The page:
There are few dishes that hold a reputation for being an absolute rite of passage in Sydney, but Butter’s famed fried chicken ramen is absolutely one of these.
While the hybrid sneaker bar and eatery throws around some of Sydney’s best fried chicken, gravy rolls, and boozy tea, when the mercury drops and there’s a slight chill in the air, it’s Butter’s fried chicken ramen that proves to be the ultimate comfort feast. This bowl of slurp-worthy goodness has worked up a cult following in the past few years, which is why it’s mammoth news we’ve landed our mitts on head chef and owner Julian Vincotta’s secret fried chicken ramen recipe.
The recipe will yield around six glorious serves and will take you about three hours to conquer. That said—it’s not really a recipe to attempt if you’re a total cooking novice and burn toast. It’s unlikely you’ve got a deep fryer hanging around your digs too so prior to kickstarting your ramen journey, you’ll want to make sure you’ve ordered a serve of Butter’s crispy fried chicken to your door.
Now, here’s how to make Butter’s delicious fried chicken ramen.
1 chicken Maryland with bone
500g chicken wings
200g chicken feet
100g chicken skin
100g dried shiitake
40g kombu tsuyu
20g mustard powder
1 brown onion
1 garlic bulb
1b green shallots
500g chicken wings
320g light soy
100g chicken skin
100g vegetable oil
5 garlic cloves
Ajitsuke Tamago (marinated soft boiled egg)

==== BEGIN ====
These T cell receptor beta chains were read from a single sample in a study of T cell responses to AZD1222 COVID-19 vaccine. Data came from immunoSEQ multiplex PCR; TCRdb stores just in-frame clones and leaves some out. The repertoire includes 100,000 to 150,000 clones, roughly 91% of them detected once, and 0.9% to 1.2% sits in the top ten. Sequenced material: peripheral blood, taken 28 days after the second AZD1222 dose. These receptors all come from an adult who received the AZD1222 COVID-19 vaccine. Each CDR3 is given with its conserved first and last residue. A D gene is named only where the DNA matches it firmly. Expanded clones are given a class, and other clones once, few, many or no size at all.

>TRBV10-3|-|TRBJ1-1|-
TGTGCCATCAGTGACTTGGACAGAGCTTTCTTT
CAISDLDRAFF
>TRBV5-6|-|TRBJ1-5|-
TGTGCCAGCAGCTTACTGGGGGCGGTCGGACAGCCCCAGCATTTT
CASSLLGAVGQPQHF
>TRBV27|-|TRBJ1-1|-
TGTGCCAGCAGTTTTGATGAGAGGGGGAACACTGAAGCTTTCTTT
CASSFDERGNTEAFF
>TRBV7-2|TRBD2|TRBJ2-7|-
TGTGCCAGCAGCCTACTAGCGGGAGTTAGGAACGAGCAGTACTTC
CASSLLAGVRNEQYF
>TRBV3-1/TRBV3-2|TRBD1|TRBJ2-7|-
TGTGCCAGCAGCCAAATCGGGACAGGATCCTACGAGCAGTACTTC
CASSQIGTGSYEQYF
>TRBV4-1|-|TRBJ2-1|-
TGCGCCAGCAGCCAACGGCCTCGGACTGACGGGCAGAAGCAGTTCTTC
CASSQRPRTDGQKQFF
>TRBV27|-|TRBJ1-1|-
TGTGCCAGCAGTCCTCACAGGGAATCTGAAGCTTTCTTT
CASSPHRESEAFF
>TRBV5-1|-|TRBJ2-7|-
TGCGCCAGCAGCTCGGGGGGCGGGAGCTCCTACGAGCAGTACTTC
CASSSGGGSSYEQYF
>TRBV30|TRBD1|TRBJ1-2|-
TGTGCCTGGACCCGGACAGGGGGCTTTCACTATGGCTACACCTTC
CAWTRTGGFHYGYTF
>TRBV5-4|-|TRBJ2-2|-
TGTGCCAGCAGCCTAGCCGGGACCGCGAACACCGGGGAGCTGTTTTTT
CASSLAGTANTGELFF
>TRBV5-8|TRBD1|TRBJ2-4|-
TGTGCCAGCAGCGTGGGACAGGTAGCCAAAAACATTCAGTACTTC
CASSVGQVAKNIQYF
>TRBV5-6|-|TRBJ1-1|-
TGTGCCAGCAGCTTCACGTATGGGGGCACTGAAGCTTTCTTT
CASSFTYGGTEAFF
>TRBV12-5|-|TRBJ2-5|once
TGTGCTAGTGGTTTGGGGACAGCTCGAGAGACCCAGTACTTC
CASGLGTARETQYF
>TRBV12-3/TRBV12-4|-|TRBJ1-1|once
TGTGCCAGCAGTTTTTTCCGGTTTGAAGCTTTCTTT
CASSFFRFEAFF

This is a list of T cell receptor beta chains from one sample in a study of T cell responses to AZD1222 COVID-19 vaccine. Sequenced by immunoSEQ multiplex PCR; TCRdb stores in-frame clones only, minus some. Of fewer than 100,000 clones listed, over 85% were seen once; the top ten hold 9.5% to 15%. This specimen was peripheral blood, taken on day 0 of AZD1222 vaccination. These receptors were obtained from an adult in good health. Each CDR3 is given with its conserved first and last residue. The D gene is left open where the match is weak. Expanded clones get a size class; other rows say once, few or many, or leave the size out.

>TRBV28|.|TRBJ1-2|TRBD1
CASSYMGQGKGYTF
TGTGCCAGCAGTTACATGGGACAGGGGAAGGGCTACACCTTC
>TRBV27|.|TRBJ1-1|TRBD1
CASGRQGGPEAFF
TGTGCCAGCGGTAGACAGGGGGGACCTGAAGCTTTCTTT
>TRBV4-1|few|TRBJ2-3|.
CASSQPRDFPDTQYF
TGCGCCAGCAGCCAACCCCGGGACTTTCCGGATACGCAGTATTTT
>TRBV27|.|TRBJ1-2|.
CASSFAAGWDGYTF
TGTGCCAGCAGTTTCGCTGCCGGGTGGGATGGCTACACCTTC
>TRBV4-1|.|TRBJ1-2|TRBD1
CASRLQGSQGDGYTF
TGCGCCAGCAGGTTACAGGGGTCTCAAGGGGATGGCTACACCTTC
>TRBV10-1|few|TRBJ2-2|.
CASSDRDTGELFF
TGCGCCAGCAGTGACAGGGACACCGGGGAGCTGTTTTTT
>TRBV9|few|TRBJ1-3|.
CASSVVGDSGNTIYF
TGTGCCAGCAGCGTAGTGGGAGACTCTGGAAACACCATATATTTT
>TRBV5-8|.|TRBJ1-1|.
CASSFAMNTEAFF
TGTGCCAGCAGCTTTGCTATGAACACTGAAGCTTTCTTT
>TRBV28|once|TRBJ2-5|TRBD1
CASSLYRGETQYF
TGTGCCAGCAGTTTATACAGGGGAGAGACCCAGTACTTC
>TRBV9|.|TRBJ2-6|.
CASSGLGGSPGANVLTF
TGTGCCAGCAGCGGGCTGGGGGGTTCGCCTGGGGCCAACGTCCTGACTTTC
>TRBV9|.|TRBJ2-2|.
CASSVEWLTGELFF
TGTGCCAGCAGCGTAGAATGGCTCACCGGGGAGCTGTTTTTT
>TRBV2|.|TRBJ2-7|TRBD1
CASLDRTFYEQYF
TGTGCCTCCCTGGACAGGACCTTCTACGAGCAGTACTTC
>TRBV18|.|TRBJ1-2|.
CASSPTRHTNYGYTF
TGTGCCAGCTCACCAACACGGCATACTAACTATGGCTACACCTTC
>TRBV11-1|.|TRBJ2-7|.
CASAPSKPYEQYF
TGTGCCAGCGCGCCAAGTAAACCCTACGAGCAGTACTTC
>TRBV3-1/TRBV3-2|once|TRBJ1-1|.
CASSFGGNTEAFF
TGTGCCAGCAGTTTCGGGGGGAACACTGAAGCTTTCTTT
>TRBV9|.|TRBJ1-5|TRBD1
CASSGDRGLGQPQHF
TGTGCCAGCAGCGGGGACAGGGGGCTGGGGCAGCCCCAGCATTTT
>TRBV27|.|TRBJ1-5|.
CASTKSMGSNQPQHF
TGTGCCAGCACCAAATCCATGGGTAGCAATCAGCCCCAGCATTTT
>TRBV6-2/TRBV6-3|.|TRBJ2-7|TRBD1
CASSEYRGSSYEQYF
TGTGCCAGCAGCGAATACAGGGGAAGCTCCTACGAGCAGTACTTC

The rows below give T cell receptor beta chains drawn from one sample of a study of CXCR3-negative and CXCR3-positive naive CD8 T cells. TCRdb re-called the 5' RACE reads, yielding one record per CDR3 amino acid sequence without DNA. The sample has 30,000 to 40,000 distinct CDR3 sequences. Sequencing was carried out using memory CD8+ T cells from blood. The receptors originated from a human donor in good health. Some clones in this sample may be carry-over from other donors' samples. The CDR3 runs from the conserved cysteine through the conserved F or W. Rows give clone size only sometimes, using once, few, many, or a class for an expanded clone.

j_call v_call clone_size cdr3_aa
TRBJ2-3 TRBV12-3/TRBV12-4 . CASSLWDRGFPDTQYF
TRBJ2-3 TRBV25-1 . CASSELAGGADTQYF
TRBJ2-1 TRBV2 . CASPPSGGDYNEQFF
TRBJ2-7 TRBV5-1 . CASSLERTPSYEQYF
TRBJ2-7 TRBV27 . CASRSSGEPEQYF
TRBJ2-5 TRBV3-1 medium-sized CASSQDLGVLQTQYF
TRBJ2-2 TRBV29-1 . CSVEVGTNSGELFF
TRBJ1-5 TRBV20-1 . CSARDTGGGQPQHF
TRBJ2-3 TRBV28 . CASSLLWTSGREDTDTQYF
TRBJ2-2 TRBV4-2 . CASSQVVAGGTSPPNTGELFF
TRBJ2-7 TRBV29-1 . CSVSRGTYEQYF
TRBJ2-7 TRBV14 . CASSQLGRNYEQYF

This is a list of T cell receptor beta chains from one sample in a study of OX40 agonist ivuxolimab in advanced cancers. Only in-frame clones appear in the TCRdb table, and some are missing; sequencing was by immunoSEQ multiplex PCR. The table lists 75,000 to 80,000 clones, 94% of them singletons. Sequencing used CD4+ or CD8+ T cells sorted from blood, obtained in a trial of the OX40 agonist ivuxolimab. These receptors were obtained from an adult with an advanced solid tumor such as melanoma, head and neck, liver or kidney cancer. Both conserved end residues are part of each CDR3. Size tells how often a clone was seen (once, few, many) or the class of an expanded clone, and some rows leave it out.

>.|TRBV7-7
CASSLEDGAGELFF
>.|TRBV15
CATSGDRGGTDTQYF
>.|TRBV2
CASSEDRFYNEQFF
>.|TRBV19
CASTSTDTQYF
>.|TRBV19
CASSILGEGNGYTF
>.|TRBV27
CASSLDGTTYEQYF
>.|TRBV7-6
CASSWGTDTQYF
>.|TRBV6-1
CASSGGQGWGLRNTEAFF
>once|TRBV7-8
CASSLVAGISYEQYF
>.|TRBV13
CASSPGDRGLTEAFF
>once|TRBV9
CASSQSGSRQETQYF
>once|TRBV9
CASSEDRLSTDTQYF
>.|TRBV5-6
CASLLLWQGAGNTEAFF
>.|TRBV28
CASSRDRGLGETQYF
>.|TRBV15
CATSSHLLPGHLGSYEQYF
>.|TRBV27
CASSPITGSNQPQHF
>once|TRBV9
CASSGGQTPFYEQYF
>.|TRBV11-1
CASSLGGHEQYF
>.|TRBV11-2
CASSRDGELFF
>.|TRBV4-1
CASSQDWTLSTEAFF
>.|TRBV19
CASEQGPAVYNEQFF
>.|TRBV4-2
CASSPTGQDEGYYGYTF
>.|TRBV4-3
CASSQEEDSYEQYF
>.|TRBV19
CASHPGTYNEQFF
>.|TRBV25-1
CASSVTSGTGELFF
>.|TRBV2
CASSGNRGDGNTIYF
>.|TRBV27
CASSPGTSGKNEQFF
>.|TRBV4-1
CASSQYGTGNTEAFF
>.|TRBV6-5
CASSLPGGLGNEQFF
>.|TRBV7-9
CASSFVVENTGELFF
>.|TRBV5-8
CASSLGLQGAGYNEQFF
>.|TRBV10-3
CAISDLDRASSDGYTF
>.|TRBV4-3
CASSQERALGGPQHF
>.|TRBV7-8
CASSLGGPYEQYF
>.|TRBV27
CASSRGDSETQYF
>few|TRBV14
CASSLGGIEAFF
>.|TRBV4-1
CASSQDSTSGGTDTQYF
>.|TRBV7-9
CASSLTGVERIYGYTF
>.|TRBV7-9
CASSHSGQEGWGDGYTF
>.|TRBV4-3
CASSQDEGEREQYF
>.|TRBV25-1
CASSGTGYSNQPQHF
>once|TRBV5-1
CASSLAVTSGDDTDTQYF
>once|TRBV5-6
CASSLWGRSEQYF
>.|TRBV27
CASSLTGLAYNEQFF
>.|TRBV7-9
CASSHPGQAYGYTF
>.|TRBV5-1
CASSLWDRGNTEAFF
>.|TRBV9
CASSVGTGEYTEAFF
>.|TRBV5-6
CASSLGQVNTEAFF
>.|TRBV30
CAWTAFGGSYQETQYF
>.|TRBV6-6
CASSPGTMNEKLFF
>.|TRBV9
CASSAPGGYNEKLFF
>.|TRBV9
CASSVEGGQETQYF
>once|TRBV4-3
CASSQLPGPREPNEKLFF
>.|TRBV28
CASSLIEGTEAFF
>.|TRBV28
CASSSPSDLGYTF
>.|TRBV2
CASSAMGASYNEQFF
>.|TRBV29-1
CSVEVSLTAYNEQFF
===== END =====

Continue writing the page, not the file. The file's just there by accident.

1 cup of water
1 cup saki
½ cup soy sauce
½ cup mirin
½ cup sugar
Toasted sesame seeds
Salted bamboo shoots
Ground white pepper
Narutomaki (fish cake)
This is best made at least one day before, so it can marinate longer and infuse the flavours. It can be made further in advance, with it lasting up to 3 days, depending on the freshness of the eggs.
Combine water, saki, sugar, soy and mirin in a bowl and whisk until the sugar is dissolved and set aside.
Bring a medium pot of water to boil over high heat.
Carefully lower eggs into the boiling water, using a spoon or tongs.
Cook for exactly 6 minutes.
Once ready, drain the hot water and run cold water over the eggs.
Still in the pot with the cold water running, start cracking the eggs so the water leaches under the shell to help in the peeling process.
Once eggs are cool, peel eggs and put into a container that will fit them all and they will be covered with the marinated solution.
To prepare the chicken wings, use a cleaver and chop wings into 5 pieces. You want to have cut through the flesh and expose the bone.
Roast the chicken wings in a roasting pan on 140 degrees for 15mins, this will allow any fats to leach out of the cuts you have made.
Turn heat to 180 degrees and roast for 25 mins more or until golden. Do not worry about overcooking, this is for an infusion the meat will be discarded.
Once cut wings are roasted, deglaze the tray with the sake. Using a wooden flat spoon scrape off any crusty bits stuck to the pan, this is all flavour, add mirin and soy and return to the oven.
Turn the oven off and let sit for two hours. This is an infusion you do not want the liquids to reduce, only to take on the flavour of the chicken creating the umami bomb.